Furthermore, India helps its poor with food rations and other subsidies. But the aid often doesn't reach those in need. In a bid to cut out corrupt middlemen, the government has been making money transfers since January. It now directly pays scholarships and pensions to the accounts of some 245,000 needy individuals in 20 districts.  But what the governing Indian National Congress party praises as a "pioneering reform" is criticized by the opposition as a political trick to buy votes in the run-up to the 2014 parliamentary elections.

The widening gulf between those at the top and those at the bottom is steadily increasing the pressure on the many fissures in this highly fractured society.

Despite boasting the world's second-fastest economic growth, India has made little progress in eradicating poverty, according to a new study by the Organization for Economic Cooperation and Development (OECD). Instead, the gap between the incomes of the rich and poor has doubled, so the top 10 percent of workers now earn 12 times the amount earned by the bottom 10 percent — while 42 percent of the country's 1.21 billion people survive on less than a dollar a day.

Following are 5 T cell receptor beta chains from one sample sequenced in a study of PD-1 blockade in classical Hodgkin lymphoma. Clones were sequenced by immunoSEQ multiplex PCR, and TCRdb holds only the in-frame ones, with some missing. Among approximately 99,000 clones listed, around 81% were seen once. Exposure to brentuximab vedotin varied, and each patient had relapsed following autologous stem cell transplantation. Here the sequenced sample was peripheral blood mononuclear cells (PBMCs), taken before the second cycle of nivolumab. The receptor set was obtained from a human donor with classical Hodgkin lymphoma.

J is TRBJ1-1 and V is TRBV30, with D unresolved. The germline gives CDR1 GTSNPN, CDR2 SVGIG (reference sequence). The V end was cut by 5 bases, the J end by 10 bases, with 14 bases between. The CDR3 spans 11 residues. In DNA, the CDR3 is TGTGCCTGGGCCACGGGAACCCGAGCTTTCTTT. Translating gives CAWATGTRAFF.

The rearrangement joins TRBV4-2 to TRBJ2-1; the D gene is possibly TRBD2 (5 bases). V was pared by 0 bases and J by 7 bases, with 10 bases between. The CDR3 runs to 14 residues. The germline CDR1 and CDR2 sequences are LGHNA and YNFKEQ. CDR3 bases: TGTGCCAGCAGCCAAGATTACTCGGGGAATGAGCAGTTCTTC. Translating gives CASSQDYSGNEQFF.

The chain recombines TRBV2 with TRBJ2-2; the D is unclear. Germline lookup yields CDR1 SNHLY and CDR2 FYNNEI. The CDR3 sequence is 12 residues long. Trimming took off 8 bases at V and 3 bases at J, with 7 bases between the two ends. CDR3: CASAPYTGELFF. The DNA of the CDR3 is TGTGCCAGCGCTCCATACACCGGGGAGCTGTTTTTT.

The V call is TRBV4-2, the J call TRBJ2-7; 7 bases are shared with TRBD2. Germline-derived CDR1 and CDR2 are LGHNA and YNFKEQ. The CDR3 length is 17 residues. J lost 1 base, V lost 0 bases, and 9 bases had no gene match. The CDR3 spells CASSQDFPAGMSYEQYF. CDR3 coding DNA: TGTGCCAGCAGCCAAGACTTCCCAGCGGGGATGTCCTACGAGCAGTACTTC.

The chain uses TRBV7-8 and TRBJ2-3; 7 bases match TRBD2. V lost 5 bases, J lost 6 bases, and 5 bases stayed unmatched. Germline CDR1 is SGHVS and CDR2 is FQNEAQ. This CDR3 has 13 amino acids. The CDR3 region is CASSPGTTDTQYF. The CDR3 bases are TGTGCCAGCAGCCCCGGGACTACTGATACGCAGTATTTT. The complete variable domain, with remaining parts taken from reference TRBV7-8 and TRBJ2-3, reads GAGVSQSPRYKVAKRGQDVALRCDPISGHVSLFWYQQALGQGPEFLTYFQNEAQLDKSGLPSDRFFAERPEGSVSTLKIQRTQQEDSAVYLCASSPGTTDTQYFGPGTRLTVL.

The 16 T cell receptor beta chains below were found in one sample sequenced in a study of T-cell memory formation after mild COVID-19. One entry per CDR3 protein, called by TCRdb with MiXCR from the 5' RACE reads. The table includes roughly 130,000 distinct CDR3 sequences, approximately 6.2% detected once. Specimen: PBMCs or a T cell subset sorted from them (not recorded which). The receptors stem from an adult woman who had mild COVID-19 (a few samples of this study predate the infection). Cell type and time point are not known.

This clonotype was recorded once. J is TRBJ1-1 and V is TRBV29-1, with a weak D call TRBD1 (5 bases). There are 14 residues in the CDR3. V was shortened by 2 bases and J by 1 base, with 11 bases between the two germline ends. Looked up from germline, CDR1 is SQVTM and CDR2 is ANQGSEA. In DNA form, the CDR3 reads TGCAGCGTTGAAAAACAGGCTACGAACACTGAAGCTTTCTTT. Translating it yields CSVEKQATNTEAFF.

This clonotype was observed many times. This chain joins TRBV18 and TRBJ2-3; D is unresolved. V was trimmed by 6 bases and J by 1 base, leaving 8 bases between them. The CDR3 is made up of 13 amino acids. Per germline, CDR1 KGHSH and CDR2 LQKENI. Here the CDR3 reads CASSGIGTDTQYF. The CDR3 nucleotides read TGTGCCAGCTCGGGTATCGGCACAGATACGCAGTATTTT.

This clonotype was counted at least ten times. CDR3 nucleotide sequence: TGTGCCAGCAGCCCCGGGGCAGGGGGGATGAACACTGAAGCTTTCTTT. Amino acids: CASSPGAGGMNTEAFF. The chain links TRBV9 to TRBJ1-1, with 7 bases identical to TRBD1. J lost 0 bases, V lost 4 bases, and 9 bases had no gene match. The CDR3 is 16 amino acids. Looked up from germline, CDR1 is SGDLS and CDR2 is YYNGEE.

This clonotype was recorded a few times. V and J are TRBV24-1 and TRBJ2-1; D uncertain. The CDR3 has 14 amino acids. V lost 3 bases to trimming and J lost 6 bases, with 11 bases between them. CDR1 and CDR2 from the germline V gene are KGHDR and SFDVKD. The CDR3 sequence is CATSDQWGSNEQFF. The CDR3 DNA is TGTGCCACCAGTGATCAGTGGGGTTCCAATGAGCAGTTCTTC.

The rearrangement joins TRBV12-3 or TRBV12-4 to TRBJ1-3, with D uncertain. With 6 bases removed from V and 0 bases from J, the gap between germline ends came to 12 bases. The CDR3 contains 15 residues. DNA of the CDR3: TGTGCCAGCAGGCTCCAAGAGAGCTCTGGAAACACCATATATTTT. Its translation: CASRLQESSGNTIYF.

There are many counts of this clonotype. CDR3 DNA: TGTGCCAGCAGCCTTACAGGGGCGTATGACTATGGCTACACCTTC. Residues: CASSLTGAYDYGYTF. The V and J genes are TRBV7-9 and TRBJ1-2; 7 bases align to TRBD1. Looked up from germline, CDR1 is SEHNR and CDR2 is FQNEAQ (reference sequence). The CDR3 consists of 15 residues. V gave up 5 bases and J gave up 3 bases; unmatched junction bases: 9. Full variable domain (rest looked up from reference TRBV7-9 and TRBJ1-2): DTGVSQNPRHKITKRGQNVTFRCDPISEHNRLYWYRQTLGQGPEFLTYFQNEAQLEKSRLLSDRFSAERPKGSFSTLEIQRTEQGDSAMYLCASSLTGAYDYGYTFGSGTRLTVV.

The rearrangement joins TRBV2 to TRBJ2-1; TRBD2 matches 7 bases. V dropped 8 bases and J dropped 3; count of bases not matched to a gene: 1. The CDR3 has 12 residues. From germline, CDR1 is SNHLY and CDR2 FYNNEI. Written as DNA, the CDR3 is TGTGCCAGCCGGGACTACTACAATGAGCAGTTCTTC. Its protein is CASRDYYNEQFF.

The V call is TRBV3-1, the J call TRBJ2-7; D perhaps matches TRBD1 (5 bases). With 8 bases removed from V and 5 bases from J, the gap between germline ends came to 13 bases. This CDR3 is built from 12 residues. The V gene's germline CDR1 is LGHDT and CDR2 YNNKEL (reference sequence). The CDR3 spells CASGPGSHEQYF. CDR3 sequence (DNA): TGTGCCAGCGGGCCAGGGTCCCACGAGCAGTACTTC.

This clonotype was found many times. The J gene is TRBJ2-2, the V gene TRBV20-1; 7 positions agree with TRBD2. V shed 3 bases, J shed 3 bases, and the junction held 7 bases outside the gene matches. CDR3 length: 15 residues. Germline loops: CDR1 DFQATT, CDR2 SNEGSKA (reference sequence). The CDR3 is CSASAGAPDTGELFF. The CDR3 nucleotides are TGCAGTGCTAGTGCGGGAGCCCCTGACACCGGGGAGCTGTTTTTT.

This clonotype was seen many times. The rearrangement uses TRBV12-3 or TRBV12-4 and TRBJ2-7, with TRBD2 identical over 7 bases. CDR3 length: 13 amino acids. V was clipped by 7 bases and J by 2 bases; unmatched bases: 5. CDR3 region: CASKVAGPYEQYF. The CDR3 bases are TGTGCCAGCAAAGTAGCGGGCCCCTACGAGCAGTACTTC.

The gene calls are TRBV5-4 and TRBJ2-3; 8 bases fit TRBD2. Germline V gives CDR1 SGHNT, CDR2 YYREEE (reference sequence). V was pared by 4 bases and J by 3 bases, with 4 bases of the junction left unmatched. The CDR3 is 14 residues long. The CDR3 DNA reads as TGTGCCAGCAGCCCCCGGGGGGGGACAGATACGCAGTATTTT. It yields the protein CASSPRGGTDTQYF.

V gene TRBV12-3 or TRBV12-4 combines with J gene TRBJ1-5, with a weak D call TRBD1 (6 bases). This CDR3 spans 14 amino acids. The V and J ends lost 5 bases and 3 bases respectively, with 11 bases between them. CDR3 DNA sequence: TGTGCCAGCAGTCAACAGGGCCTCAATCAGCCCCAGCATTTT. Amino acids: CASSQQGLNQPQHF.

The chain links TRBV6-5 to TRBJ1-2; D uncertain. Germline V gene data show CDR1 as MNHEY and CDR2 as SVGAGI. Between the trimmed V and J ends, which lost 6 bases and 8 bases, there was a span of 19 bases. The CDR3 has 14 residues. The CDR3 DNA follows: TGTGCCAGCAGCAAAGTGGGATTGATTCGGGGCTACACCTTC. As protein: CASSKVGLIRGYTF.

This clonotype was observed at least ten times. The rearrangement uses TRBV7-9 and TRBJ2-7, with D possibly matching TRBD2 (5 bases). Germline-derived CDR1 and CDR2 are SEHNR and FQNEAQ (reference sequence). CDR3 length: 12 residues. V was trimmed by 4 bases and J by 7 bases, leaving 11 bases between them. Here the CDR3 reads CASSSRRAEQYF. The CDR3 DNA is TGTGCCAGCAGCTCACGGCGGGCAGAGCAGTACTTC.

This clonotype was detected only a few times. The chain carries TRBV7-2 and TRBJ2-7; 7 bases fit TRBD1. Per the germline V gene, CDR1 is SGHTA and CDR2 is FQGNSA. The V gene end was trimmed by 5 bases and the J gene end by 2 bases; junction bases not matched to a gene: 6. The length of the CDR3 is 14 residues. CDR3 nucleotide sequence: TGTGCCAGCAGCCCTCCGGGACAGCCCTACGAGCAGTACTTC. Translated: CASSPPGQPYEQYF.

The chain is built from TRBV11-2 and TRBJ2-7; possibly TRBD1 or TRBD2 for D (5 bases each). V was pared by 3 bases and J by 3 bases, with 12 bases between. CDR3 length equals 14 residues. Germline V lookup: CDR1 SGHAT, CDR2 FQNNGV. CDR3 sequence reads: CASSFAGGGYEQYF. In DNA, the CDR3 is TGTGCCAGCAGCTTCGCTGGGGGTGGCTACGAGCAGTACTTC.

One cause is a high population growth rate, although demographers generally agree that this is a symptom rather than cause of poverty. While services and industry have grown at double-digit figures, agriculture growth rate has dropped from 4.8% to 2%. About 60% of the population depends on agriculture whereas the contribution of agriculture to the GDP is about 18%. The surplus of labour in agriculture has caused many people to not have jobs. Farmers are a large vote bank and use their votes to resist reallocation of land for higher-income industrial projects.

Other points of view hold that the economic reforms initiated in the early 1990s are responsible for the collapse of rural economies and the agrarian crisis currently underway.

According to data from the United Nations Development Programme, an estimated 37.2% of Indians live below the country's national poverty line. A recent report by the Oxford Poverty and Human Development Initiative (OPHI) states that 8 Indian states have more poor people than 26 poorest African nations combined which totals to more than 410 million poor in the poorest African countries.